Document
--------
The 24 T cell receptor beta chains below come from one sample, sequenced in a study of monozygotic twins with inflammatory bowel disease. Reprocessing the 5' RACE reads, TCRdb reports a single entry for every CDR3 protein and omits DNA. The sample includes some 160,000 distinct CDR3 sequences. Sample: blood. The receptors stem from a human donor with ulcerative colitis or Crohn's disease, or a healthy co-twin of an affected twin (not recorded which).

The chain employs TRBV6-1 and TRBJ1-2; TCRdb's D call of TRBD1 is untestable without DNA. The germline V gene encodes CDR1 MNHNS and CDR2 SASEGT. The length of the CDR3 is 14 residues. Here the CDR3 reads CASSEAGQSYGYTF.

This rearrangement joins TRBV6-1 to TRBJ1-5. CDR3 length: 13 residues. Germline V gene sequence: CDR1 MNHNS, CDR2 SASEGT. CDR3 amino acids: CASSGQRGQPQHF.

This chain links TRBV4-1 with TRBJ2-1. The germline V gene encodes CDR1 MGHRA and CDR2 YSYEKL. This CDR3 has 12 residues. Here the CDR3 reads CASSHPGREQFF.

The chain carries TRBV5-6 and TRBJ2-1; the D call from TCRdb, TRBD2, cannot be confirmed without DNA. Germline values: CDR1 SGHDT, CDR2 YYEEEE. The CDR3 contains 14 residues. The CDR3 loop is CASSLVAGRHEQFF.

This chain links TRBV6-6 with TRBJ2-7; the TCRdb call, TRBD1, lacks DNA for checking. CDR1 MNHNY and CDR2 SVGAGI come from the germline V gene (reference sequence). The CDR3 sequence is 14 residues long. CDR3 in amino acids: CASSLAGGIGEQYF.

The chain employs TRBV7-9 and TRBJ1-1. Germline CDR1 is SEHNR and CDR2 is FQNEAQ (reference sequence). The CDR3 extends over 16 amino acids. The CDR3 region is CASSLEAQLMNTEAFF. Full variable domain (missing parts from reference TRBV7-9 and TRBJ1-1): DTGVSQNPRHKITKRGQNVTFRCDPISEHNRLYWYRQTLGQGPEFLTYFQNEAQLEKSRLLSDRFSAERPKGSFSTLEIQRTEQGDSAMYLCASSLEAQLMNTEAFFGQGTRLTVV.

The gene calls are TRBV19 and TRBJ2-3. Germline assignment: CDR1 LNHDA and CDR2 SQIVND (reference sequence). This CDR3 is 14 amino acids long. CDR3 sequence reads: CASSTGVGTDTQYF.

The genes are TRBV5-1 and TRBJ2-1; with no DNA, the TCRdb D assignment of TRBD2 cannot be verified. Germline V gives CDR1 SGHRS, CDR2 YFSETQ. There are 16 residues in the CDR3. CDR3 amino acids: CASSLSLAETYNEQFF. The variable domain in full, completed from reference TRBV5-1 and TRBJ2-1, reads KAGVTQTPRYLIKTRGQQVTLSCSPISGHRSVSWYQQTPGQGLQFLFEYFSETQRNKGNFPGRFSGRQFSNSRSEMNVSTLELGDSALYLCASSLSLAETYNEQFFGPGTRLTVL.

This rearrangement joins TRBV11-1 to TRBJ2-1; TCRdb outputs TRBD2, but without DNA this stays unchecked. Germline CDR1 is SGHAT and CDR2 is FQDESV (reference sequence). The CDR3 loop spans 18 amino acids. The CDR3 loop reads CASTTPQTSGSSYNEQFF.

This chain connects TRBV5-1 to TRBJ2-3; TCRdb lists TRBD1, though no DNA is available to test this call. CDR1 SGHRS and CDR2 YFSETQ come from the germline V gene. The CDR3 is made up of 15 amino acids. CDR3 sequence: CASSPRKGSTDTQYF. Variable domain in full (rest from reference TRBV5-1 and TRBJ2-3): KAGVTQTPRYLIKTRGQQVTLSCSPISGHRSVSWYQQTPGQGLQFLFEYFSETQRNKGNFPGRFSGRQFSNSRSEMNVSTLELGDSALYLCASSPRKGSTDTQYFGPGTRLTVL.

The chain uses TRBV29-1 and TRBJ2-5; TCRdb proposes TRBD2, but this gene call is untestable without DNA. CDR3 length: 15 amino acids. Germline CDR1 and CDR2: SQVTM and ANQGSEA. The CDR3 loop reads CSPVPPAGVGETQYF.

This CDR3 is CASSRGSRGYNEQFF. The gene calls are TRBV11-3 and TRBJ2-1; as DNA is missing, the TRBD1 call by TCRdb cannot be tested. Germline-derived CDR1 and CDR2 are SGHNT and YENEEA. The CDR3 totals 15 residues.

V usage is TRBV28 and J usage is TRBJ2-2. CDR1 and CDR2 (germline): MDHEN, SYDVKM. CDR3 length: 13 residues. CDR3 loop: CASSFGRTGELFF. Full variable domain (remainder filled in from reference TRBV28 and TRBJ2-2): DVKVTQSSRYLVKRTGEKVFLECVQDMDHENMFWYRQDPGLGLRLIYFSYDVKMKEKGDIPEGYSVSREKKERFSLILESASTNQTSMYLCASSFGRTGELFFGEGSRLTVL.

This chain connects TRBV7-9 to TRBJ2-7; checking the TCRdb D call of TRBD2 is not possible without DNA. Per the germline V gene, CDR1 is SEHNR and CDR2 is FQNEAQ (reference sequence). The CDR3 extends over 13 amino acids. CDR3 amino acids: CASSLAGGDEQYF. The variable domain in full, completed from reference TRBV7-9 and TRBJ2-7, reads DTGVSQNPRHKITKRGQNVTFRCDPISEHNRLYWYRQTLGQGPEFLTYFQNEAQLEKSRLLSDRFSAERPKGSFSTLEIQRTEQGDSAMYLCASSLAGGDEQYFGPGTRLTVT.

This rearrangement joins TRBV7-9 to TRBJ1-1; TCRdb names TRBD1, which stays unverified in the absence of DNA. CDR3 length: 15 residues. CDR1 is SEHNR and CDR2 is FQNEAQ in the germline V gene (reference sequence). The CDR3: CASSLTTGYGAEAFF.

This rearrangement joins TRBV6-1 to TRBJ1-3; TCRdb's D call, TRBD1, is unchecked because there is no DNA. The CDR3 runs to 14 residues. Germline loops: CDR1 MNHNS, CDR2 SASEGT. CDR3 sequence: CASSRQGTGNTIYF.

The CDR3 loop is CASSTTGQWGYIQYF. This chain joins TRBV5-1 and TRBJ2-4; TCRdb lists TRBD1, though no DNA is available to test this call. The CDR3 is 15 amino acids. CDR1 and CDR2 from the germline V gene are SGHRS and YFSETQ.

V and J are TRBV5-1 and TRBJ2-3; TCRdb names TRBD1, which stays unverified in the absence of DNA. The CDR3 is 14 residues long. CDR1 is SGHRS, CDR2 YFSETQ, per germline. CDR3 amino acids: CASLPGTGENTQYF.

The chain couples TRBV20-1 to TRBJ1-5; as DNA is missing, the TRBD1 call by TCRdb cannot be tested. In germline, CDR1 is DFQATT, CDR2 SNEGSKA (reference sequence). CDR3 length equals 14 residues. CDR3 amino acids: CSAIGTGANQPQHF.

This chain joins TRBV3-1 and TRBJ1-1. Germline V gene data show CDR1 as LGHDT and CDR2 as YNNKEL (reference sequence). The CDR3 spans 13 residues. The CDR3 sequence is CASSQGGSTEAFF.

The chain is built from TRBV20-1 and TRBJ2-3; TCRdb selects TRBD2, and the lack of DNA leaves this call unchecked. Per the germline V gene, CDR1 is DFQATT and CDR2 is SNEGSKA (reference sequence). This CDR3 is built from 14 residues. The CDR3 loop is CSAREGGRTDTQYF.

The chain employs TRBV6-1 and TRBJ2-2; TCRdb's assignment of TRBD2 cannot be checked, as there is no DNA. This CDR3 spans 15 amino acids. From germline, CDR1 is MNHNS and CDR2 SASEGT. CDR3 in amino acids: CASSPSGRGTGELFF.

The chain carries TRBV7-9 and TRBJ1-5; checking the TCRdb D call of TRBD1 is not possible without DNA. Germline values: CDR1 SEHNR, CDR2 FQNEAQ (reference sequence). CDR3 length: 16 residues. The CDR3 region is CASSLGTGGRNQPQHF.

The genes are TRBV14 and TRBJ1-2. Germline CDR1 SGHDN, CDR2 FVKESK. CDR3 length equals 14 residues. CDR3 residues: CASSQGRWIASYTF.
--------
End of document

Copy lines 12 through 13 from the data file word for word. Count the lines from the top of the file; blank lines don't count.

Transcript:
The chain uses TRBV29-1 and TRBJ2-5; TCRdb proposes TRBD2, but this gene call is untestable without DNA. CDR3 length: 15 amino acids. Germline CDR1 and CDR2: SQVTM and ANQGSEA. The CDR3 loop reads CSPVPPAGVGETQYF.

This CDR3 is CASSRGSRGYNEQFF. The gene calls are TRBV11-3 and TRBJ2-1; as DNA is missing, the TRBD1 call by TCRdb cannot be tested. Germline-derived CDR1 and CDR2 are SGHNT and YENEEA. The CDR3 totals 15 residues.